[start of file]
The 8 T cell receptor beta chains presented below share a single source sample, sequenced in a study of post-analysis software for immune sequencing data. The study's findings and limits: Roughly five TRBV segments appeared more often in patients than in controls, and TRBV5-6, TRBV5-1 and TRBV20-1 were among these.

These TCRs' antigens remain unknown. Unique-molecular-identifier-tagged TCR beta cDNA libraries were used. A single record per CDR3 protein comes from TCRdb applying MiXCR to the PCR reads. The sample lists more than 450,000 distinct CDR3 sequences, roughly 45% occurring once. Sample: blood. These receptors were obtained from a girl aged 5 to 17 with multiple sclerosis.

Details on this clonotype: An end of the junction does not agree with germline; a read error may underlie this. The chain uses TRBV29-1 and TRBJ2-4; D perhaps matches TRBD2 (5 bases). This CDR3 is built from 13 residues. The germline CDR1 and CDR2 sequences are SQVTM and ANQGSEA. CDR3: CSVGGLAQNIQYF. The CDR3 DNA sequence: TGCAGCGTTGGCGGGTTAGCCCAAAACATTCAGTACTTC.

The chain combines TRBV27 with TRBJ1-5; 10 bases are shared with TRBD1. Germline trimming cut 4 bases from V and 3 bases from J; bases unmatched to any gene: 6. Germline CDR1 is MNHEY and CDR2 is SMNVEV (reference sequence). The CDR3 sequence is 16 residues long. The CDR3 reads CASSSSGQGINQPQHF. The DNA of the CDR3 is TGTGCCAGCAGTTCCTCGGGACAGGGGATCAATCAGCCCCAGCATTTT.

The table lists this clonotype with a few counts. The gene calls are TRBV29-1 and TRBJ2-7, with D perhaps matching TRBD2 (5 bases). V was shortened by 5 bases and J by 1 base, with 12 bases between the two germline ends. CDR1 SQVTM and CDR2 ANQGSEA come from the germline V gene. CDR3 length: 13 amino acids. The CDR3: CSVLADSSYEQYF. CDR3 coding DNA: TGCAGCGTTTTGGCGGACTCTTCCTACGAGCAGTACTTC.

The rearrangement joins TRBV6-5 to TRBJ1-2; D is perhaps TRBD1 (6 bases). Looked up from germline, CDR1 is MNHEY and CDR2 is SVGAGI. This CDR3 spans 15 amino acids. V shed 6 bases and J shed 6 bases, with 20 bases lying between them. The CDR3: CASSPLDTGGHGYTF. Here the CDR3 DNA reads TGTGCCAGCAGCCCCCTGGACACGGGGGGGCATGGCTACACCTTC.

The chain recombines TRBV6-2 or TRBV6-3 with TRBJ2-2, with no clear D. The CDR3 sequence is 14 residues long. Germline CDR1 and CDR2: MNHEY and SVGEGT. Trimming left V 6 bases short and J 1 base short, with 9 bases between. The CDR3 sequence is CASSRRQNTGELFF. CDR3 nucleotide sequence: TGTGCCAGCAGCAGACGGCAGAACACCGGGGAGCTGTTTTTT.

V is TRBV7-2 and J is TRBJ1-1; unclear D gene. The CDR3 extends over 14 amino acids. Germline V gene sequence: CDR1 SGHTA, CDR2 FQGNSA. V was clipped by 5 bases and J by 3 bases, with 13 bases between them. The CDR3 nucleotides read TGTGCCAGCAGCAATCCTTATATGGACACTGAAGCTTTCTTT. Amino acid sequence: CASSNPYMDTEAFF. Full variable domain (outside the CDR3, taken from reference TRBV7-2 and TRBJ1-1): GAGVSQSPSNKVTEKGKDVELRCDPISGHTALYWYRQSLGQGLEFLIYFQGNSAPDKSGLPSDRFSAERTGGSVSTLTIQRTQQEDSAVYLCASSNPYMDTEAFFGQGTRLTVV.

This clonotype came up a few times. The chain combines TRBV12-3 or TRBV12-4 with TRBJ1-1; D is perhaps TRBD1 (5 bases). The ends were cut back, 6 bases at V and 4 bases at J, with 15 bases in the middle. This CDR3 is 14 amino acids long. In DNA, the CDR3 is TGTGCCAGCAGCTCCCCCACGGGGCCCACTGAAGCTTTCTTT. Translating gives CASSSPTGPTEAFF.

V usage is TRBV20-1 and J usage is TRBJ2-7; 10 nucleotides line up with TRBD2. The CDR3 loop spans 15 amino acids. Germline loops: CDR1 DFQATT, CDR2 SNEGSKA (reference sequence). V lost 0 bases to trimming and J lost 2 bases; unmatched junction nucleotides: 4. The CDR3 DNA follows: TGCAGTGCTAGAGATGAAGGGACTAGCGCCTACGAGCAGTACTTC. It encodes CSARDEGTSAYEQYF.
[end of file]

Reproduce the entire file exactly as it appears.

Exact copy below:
The 8 T cell receptor beta chains presented below share a single source sample, sequenced in a study of post-analysis software for immune sequencing data. The study's findings and limits: Roughly five TRBV segments appeared more often in patients than in controls, and TRBV5-6, TRBV5-1 and TRBV20-1 were among these.

These TCRs' antigens remain unknown. Unique-molecular-identifier-tagged TCR beta cDNA libraries were used. A single record per CDR3 protein comes from TCRdb applying MiXCR to the PCR reads. The sample lists more than 450,000 distinct CDR3 sequences, roughly 45% occurring once. Sample: blood. These receptors were obtained from a girl aged 5 to 17 with multiple sclerosis.

Details on this clonotype: An end of the junction does not agree with germline; a read error may underlie this. The chain uses TRBV29-1 and TRBJ2-4; D perhaps matches TRBD2 (5 bases). This CDR3 is built from 13 residues. The germline CDR1 and CDR2 sequences are SQVTM and ANQGSEA. CDR3: CSVGGLAQNIQYF. The CDR3 DNA sequence: TGCAGCGTTGGCGGGTTAGCCCAAAACATTCAGTACTTC.

The chain combines TRBV27 with TRBJ1-5; 10 bases are shared with TRBD1. Germline trimming cut 4 bases from V and 3 bases from J; bases unmatched to any gene: 6. Germline CDR1 is MNHEY and CDR2 is SMNVEV (reference sequence). The CDR3 sequence is 16 residues long. The CDR3 reads CASSSSGQGINQPQHF. The DNA of the CDR3 is TGTGCCAGCAGTTCCTCGGGACAGGGGATCAATCAGCCCCAGCATTTT.

The table lists this clonotype with a few counts. The gene calls are TRBV29-1 and TRBJ2-7, with D perhaps matching TRBD2 (5 bases). V was shortened by 5 bases and J by 1 base, with 12 bases between the two germline ends. CDR1 SQVTM and CDR2 ANQGSEA come from the germline V gene. CDR3 length: 13 amino acids. The CDR3: CSVLADSSYEQYF. CDR3 coding DNA: TGCAGCGTTTTGGCGGACTCTTCCTACGAGCAGTACTTC.

The rearrangement joins TRBV6-5 to TRBJ1-2; D is perhaps TRBD1 (6 bases). Looked up from germline, CDR1 is MNHEY and CDR2 is SVGAGI. This CDR3 spans 15 amino acids. V shed 6 bases and J shed 6 bases, with 20 bases lying between them. The CDR3: CASSPLDTGGHGYTF. Here the CDR3 DNA reads TGTGCCAGCAGCCCCCTGGACACGGGGGGGCATGGCTACACCTTC.

The chain recombines TRBV6-2 or TRBV6-3 with TRBJ2-2, with no clear D. The CDR3 sequence is 14 residues long. Germline CDR1 and CDR2: MNHEY and SVGEGT. Trimming left V 6 bases short and J 1 base short, with 9 bases between. The CDR3 sequence is CASSRRQNTGELFF. CDR3 nucleotide sequence: TGTGCCAGCAGCAGACGGCAGAACACCGGGGAGCTGTTTTTT.

V is TRBV7-2 and J is TRBJ1-1; unclear D gene. The CDR3 extends over 14 amino acids. Germline V gene sequence: CDR1 SGHTA, CDR2 FQGNSA. V was clipped by 5 bases and J by 3 bases, with 13 bases between them. The CDR3 nucleotides read TGTGCCAGCAGCAATCCTTATATGGACACTGAAGCTTTCTTT. Amino acid sequence: CASSNPYMDTEAFF. Full variable domain (outside the CDR3, taken from reference TRBV7-2 and TRBJ1-1): GAGVSQSPSNKVTEKGKDVELRCDPISGHTALYWYRQSLGQGLEFLIYFQGNSAPDKSGLPSDRFSAERTGGSVSTLTIQRTQQEDSAVYLCASSNPYMDTEAFFGQGTRLTVV.

This clonotype came up a few times. The chain combines TRBV12-3 or TRBV12-4 with TRBJ1-1; D is perhaps TRBD1 (5 bases). The ends were cut back, 6 bases at V and 4 bases at J, with 15 bases in the middle. This CDR3 is 14 amino acids long. In DNA, the CDR3 is TGTGCCAGCAGCTCCCCCACGGGGCCCACTGAAGCTTTCTTT. Translating gives CASSSPTGPTEAFF.

V usage is TRBV20-1 and J usage is TRBJ2-7; 10 nucleotides line up with TRBD2. The CDR3 loop spans 15 amino acids. Germline loops: CDR1 DFQATT, CDR2 SNEGSKA (reference sequence). V lost 0 bases to trimming and J lost 2 bases; unmatched junction nucleotides: 4. The CDR3 DNA follows: TGCAGTGCTAGAGATGAAGGGACTAGCGCCTACGAGCAGTACTTC. It encodes CSARDEGTSAYEQYF.